JOURNAL OF THE FACULTY SENATE
The University of Oklahoma (Norman campus)
Regular session - December 13, 1999 - 3:30 p.m. - Jacobson Faculty Hall 102
office: Jacobson Faculty Hall 206 phone: 325-6789 FAX: 325-6782
e-mail: firstname.lastname@example.org web site: http://www.ou.edu/admin/facsen/
The Faculty Senate was called to order by Professor Hugh Benson, Chair.
PRESENT: Agrawal, Bemben, Benson, Brown, Butler, Cline, Cox, DeBacker, Deming, Eliason, Fleener, Gilliland, Gollahalli, Greene, Gross, Harrison, Hart, Hofford, Houser, Karriker, Kennison, Knapp, Kunesh, Kutner, Mau, Nelson, Okediji, Pailes, Russell, Sutton, Trafalis, Watts
Provost's office representative: Heiser
PSA representatives: Morren
UOSA representatives: Shankle
ABSENT: Abraham, Beasley, Blank, Durica, Edwards, Engel, Horton, Kenderdine, Kudrna, McInerney, Murphy, Newman, Osisanya, Patterson, Robson, Scherman, Schwarzkopf, Swindell, Van Gundy, Weston
TABLE OF CONTENTS
Spring 2000 schedule of Faculty Senate meetings
Revisions in committees
Huston Huffman Center fees
Remarks by Associate Athletic Director for Academic Affairs
Senate Chair's Report:
Intellectual Property Policy
Prep (dead) week
Sunset clause on Conflict of Interest Policy
APPROVAL OF JOURNAL
The Senate Journal for the regular session of November 8, 1999, was approved.
The regular meetings of the Faculty Senate for spring 2000 will be held at 3:30 p.m. in Jacobson 102 on the following Mondays: January 10, February 14, March 20, April 10, and May 1.
President Boren approved the revisions in the Bass Memorial Scholarship Committee, Campus Security and Crimestoppers Board, and Campus Disciplinary Councils (see 11/99 Senate Journal).
The Chair of the Recreational Services Advisory Committee sent the attached memo (Appendix I) in response to the Faculty Senate concern about faculty fees at the Huston Huffman Center (see 10/99 Senate Journal).
Prof. Benson announced that the ring committee was interested in having faculty representation on the committee. The committee, composed primarily of students and Student Affairs staff, is in the process of developing one standard class ring for the University. Anyone who would like to volunteer should contact the Faculty Senate office.
REMARKS BY DR. GERALD GURNEY, ASSOCIATE ATHLETIC DIRECTOR FOR ACADEMIC AFFAIRS
Prof. Benson explained that Prof. Craig St. John (Sociology), Chair of the Athletics Council, gave a report to the Executive Committee concerning the academic affairs of the Athletic Department. The Executive Committee thought this might be something the Senate would like to hear. Dr. Gerald Gurney, Associate Athletic Director for Academic Affairs, introduced his assistant, Ms. Terri Moyer, and Prof. Dan Gibbens, the faculty athletics representative. According to NCAA rules, if a University chooses to have an athletics council, the majority of the members must be faculty. The council is advisory to the President and Athletic Department. Several reports are given to the Athletics Council each year: Academic and Student Life, Compliance, Gender Equity, and Budget. A copy of the Academic and Student Life report is available from the Senate office. The report contains information about admissions, graduation, attrition, team academic performance trends, special awards, and life skills.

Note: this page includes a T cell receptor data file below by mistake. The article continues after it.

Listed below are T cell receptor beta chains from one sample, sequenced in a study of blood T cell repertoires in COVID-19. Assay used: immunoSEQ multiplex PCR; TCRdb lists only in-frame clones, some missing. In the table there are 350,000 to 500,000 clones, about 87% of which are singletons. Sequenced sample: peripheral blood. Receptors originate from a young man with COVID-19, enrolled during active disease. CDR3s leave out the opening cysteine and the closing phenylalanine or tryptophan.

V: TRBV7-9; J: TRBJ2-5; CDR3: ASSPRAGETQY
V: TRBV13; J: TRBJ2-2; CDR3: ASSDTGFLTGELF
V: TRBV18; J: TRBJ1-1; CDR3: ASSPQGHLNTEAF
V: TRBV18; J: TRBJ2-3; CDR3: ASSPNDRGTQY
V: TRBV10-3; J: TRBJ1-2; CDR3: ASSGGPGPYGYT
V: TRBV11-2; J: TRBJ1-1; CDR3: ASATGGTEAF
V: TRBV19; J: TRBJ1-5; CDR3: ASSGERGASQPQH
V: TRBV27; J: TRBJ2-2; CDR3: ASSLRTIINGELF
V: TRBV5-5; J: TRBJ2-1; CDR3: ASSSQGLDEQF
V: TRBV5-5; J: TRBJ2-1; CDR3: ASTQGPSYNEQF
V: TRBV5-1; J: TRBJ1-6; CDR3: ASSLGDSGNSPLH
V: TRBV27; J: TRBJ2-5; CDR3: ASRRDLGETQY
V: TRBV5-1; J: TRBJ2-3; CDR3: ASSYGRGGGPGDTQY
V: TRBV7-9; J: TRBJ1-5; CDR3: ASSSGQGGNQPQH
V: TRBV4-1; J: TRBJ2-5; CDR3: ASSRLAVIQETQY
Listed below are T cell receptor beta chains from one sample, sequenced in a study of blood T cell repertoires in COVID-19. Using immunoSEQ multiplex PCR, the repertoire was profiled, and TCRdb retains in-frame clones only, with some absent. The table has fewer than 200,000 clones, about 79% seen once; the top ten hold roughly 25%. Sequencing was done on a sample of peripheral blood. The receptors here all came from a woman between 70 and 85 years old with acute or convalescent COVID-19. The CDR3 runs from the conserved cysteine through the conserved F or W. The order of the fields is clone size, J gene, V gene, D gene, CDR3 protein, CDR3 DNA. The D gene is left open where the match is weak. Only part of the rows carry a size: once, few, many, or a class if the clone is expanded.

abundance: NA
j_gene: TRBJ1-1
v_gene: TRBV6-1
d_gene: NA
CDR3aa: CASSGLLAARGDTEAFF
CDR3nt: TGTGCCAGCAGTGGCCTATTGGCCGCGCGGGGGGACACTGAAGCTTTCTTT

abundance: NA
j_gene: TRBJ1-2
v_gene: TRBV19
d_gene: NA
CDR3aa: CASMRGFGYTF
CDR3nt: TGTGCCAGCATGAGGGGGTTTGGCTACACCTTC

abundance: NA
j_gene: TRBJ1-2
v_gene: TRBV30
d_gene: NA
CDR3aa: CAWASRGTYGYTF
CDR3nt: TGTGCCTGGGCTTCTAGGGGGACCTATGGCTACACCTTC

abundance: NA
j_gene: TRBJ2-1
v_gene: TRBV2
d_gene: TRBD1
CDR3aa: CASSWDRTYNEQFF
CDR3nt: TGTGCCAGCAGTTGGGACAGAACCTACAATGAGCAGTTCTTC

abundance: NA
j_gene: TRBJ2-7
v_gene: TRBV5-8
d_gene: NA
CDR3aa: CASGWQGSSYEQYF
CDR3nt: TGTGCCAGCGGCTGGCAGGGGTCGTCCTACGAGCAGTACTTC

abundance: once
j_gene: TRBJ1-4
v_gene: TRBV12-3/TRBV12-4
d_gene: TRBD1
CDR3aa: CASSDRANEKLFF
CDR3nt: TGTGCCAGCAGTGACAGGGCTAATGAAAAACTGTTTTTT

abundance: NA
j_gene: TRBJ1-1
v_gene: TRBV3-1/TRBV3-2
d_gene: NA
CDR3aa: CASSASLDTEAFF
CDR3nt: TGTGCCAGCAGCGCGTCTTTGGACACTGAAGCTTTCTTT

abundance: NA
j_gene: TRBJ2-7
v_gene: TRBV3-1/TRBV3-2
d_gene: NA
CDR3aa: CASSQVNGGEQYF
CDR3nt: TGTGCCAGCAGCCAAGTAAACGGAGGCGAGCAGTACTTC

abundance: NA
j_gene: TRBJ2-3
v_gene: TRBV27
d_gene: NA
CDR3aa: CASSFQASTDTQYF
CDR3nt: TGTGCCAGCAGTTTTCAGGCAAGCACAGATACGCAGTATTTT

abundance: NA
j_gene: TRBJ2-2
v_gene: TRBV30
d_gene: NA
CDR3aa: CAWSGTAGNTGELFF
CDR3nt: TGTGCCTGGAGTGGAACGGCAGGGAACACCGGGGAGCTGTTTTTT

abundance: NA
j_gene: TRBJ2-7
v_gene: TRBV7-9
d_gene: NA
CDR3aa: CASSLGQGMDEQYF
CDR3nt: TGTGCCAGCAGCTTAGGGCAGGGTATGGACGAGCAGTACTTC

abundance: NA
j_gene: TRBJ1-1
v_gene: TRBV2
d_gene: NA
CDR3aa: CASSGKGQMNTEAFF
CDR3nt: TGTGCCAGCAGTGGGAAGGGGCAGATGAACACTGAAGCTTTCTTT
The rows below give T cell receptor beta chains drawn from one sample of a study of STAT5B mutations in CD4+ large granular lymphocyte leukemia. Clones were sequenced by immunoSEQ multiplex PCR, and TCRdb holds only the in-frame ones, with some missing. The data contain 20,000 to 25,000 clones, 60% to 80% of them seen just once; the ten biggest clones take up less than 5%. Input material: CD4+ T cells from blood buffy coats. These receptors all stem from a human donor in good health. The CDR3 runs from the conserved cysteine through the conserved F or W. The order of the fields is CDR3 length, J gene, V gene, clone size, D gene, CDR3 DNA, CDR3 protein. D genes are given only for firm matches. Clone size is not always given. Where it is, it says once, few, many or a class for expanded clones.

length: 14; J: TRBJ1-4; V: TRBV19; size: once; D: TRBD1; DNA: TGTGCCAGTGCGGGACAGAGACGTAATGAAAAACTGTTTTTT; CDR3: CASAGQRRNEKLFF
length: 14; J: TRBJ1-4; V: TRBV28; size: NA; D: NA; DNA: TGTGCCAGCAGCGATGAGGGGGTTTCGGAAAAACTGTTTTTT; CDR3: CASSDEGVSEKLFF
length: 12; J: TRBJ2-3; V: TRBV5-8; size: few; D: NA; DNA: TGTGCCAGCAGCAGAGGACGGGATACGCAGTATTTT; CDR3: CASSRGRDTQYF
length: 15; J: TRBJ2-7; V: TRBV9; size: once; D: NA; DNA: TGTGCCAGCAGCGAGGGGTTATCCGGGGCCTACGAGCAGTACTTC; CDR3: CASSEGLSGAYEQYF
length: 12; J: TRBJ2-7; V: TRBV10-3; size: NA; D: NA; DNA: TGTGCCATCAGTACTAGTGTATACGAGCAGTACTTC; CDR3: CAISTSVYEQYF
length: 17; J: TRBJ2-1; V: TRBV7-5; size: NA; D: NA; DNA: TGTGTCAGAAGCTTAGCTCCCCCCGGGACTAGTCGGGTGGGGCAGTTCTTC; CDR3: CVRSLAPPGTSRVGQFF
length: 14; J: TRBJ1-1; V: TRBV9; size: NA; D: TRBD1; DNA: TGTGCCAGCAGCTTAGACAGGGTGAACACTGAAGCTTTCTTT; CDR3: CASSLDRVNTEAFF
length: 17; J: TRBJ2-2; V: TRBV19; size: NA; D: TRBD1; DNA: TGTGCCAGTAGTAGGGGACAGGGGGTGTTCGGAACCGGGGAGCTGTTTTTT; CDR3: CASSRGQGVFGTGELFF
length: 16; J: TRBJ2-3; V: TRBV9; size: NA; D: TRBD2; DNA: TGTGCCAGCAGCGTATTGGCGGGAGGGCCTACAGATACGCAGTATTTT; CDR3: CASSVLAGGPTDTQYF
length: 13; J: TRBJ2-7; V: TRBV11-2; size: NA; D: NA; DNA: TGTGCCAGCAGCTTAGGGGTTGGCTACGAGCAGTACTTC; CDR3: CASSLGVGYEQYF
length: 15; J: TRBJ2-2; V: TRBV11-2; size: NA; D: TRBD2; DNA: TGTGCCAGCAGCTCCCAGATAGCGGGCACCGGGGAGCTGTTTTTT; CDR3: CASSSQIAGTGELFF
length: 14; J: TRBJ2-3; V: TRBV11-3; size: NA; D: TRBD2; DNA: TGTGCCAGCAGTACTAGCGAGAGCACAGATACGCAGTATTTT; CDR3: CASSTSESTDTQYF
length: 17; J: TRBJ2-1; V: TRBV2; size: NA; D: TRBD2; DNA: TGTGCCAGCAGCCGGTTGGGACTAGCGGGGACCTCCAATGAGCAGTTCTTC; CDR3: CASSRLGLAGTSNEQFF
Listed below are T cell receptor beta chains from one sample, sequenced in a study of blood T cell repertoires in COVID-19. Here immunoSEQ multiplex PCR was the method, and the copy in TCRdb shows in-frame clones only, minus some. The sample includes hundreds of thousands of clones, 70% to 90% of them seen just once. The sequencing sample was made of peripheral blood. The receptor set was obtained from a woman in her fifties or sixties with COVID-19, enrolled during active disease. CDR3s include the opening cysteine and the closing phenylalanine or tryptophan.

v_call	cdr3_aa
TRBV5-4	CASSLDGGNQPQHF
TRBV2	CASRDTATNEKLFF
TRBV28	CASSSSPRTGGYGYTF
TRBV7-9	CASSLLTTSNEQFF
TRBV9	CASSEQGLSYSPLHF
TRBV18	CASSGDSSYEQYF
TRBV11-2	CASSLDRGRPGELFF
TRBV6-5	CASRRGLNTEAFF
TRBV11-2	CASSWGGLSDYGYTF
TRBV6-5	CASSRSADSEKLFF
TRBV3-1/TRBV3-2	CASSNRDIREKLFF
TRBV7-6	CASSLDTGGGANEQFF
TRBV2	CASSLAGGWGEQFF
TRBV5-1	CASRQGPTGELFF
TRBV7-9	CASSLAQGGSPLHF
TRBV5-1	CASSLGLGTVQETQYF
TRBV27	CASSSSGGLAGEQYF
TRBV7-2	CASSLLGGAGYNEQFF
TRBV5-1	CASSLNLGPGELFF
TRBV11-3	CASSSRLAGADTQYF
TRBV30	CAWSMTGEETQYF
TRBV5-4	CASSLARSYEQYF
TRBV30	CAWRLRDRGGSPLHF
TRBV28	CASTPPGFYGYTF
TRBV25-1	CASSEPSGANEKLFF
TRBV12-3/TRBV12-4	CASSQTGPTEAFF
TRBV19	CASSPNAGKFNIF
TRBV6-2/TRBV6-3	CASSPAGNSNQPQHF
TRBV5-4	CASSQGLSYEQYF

Two significant events occurred in 1998-99. In fall 1998, the University was awarded the Program of Excellence Award for the nation's most innovative program that fosters academic achievement, personal development, community service, and firm commitment to intercollegiate athletics. The second major event was the dedication this fall of the academic center to Prentice Gautt, the first African-American football student-athlete to receive financial aid here.
The Athletic Department is allotted 40 slots for special admissions. This fall, 35 student-athletes were admitted under special admission. Their average GPA from high school was 2.83, average percentile ranking was 48, and average ACT was 18. Regularly admitted student-athletes averaged a 3.43 GPA, ranked in the 76th percentile, and had an average ACT of 22. Overall, student-athletes averaged a 3.11 GPA, were in the 60th percentile, and had a 20 ACT, a slight decrease from the previous two years. In comparison, the student body average GPA was 3.48 and average ACT was 25.
According to the 1999 NCAA report, which is a six-year study, 42% of the 1992-93 class of student-athletes graduated. Actually, one student who graduated at the HSC was not recorded, so the graduation rate really was 44%, compared with 46% for student body. Women tend to graduate in larger numbers than men for athletes and also for the general student body. The football African-American 1992-93 graduation rate is 40%, which is higher than the national average. None of the white football student-athletes in that class graduated. In 1992-93, there were 62 student athletes, and 30 graduated. Five went into professional sports, five are currently enrolled and completing their studies, 11 transferred to another institution, and 11 left the University. No one was suspended or left for academic reasons. Prof. Nelson asked about the students who leave. Dr. Gurney replied that students leave the University when there is a turnover in coaches of if they are not getting enough playing time. Overall, the four-year average graduation rate for student-athletes is consistent with that of the student body. OU was recognized by the National Consortium for Academics & Sports for encouraging student-athletes to complete their degrees.